When Snow Melts: Vancouver’s Olympic Crackdown
News Flash: Winter Olympic officials in tropical Vancouver have been forced to import snow - on the public dime - to make sure that the 2010 games proceed as planned. This use of tax-dollars is just the icing on the cake for increasingly angry Vancouver residents. And unlike the snow, the anger shows no signs of abating. As Olympic Resistance Network organizer Harsha Walia wrote in the Vancouver Sun, "With massive cost over-runs and Olympic project bailouts, it is not surprising that a November 2009 Angus Reid poll found that more than 30 per cent of [British Columbia] residents feel the Olympics will have a negative impact and almost 40 per cent support protesters. A January 2010 EKOS poll found that almost 70 per cent believe that too much is being spent on the Games."
Officials are feeling the anger, and the independent media, frighteningly, is paying the price. Just as Democracy Now's Amy Goodman was held in November for trying to cross the border for reasons that had nothing to do with the Olympic Games, Martin Macias Jr., an independent media reporter from Chicago, was detained and held for seven hours by Canada Border Services agents before being put on a plane and sent to Seattle. Macias, who is 20 years old, is a media reform activist with community radio station Radio Arte where he serves as the host/producer of First Voice, a radio news zine.
I spoke to Martin Macias today and he described a chilling scene of detention and expulsion. "I was asked the same questions for three and a half hours in a small room. They told me I had no right to a lawyer. I went from frustrated and angry to scared. I didn't know what the laws were or how the laws had been changed for the Olympics. I kept telling them I wasn't going to Vancouver to protest but to cover the protests but for them that was one and the same. This is bigger than me. We need to ask who is exactly ordering this kind of repression. Is it the government? The IOC? Why the crackdown?"
Then insult on top of injury when they deported Macias and insisted he pay his own way out of the country. "They wanted me to buy a $1,300 plane ticket back to Chicago. I said ‘no way' and now I'm in Seattle."
Martin's story is not unique. Two delegates aiming to attend an indigenous assembly taking place alongside the games were also detained and turned away.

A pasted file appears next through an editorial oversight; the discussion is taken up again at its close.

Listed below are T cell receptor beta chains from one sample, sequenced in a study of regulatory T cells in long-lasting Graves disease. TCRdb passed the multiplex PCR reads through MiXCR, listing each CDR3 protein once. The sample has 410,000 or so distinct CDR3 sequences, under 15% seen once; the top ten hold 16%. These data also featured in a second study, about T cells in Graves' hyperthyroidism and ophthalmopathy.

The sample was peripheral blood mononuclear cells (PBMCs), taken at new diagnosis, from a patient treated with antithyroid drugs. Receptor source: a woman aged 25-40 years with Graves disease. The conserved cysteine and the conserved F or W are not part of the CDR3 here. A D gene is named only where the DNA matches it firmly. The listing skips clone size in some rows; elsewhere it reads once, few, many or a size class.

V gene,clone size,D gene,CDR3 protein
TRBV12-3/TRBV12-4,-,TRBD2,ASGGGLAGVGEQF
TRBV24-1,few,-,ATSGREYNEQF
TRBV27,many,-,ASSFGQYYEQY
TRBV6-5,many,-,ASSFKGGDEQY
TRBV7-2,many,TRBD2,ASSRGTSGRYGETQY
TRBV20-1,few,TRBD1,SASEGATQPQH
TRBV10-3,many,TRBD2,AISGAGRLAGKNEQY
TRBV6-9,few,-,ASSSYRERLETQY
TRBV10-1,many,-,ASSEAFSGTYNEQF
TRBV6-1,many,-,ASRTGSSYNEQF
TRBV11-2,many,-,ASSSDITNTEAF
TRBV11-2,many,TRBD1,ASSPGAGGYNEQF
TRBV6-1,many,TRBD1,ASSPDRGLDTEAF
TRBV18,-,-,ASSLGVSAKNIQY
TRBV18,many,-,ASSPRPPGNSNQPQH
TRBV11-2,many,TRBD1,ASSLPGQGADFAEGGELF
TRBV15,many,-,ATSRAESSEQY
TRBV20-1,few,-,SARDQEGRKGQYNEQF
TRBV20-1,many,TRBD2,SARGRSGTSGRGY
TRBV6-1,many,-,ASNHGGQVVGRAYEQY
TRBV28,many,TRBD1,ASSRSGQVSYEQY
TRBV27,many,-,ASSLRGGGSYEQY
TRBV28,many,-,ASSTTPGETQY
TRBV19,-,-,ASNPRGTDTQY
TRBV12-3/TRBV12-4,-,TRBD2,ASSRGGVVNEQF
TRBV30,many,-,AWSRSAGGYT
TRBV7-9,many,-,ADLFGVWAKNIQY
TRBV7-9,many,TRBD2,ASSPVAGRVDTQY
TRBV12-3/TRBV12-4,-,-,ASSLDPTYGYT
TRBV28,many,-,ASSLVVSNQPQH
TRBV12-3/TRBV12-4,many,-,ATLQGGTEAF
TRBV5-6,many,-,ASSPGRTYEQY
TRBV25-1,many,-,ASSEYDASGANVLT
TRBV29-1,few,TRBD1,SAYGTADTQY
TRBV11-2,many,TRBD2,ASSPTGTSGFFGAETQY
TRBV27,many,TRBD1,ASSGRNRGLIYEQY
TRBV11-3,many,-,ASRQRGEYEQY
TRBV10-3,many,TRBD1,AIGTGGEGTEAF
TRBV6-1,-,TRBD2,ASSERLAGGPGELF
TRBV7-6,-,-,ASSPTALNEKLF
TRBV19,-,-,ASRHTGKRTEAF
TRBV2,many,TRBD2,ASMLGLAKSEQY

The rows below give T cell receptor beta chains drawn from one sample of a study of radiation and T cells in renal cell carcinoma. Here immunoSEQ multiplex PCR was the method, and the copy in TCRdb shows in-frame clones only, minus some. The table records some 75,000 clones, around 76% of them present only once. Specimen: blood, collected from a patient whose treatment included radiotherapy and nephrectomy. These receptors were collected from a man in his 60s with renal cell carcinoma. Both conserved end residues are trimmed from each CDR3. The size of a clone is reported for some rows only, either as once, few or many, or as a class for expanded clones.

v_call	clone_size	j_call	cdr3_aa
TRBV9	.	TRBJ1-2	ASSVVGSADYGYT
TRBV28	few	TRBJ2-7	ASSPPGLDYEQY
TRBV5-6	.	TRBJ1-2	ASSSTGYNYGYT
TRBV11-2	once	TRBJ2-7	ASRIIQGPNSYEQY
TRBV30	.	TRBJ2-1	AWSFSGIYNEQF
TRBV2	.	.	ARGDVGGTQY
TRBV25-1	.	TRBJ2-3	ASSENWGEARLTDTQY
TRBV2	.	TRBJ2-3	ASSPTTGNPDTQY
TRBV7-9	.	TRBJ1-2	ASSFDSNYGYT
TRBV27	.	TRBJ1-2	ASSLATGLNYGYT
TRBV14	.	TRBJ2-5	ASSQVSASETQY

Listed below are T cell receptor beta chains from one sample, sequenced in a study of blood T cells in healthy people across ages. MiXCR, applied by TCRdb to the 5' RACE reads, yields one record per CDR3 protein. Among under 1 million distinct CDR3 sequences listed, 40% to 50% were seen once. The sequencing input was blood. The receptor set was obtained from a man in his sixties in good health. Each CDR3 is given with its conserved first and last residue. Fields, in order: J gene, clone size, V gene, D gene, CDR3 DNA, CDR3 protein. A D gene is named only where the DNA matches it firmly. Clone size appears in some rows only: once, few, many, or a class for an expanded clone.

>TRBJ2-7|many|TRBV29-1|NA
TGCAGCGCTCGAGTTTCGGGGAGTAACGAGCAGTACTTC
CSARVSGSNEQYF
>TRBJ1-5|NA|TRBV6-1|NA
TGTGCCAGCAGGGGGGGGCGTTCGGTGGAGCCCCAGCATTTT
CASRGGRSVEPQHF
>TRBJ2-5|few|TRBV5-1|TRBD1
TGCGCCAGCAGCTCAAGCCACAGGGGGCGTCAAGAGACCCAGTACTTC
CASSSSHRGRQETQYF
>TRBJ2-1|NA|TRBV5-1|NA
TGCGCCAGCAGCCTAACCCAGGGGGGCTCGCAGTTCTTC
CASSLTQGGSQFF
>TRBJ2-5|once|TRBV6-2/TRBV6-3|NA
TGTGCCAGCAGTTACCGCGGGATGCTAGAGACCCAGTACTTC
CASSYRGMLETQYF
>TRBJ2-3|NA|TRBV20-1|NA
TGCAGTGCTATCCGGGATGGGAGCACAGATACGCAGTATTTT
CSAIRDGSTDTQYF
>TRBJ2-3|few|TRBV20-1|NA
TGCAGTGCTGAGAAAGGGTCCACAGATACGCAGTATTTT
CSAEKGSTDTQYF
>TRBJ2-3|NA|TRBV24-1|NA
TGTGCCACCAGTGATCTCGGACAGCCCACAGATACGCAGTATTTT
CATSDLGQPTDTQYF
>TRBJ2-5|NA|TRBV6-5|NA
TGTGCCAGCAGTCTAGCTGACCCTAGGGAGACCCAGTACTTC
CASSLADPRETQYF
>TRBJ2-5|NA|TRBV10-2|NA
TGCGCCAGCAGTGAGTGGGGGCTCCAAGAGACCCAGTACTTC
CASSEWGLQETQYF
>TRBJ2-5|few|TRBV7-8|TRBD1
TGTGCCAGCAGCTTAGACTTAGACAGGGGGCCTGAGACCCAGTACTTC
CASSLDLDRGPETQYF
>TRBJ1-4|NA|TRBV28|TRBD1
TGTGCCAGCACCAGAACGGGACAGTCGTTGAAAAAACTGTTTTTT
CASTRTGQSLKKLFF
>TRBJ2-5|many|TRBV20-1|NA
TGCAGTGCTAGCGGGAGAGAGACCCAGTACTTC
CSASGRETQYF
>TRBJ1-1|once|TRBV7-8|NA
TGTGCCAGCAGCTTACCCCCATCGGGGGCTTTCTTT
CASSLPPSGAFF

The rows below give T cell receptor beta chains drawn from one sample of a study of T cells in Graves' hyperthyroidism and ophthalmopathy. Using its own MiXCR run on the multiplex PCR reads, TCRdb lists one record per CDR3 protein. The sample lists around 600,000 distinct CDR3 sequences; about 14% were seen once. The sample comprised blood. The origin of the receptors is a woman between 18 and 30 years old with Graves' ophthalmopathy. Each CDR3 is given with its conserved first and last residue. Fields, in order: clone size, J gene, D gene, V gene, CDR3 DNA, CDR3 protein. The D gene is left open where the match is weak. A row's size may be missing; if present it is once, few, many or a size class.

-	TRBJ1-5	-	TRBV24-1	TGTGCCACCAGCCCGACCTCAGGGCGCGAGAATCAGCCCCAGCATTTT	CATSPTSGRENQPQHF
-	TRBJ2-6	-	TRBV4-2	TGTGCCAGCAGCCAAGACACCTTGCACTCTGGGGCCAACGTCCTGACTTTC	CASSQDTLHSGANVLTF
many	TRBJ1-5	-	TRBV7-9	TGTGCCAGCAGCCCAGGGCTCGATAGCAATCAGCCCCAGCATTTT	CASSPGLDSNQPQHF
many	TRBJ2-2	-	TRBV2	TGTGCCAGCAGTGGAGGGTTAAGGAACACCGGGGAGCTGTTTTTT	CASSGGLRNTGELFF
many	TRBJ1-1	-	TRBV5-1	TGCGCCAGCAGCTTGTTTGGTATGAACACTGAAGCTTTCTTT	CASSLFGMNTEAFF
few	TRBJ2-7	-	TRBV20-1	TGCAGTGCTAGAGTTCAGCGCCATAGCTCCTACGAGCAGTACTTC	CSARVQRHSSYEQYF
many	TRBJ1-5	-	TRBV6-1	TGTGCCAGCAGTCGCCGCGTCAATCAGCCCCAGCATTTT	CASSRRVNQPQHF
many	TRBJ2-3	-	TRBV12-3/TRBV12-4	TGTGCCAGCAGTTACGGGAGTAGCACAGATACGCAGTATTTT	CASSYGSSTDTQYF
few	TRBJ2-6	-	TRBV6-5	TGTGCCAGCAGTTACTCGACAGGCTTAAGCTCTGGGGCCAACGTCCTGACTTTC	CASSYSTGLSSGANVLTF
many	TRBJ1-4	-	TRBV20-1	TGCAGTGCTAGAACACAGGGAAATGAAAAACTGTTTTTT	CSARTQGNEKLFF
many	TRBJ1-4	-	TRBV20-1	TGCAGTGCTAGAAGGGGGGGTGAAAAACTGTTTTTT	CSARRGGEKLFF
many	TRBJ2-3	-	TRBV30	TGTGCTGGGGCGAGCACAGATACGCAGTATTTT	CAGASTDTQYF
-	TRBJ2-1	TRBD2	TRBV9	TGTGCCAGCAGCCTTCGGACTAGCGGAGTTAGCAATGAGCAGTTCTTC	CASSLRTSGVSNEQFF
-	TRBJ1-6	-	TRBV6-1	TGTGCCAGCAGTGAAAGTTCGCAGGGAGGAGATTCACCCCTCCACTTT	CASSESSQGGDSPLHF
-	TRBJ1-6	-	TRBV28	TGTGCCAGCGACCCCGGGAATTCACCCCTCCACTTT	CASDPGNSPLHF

For people with just a passing knowledge of our neighbors to the north, it must all seem quite shocking. When we think of human rights abuses and suppression of dissent, Canada is hardly the first place that comes to mind. But there actually is a long history in Canada of this kind of abuse of power. The latest chapter in that history has been written during the pre-Olympic crackdown of 2010. Now as protestors and independent, unembedded journalists gather for the February 10-15 anti-Olympic convergence, as tax dollars go toward importing snow, the need to silence dissent becomes an International Olympic Committee imperative.
As Chicago's Bob Quellos, who entered Vancouver successfully after accompanying Macias, said to me,
"Walking the streets, residents here are very clear about who is responsible for the billions of dollars of Olympic debt they will be paying off for generations. They are outraged that the over $1 billion that is being spent on security has placed a cop on almost every corner of Downtown Vancouver. And they are outraged by the government's priorities. For example, while Vancouver's Downtown East Side struggles with poverty similar to third-world countries and social programs continue to be gutted, VANOC is spending an untold amount of money helicoptering in snow to the Olympic venue of Cypress Mountain that would otherwise be a mud hill due to the warm weather."
It's not hard to deduce why the snow is melting: it's the heat on the street.
[Dave Zirin is the author of the forthcoming "Bad Sports: How Owners are Ruining the Games we Love" (Scribner) Receive his column every week by emailing firstname.lastname@example.org. Contact him at email@example.com.]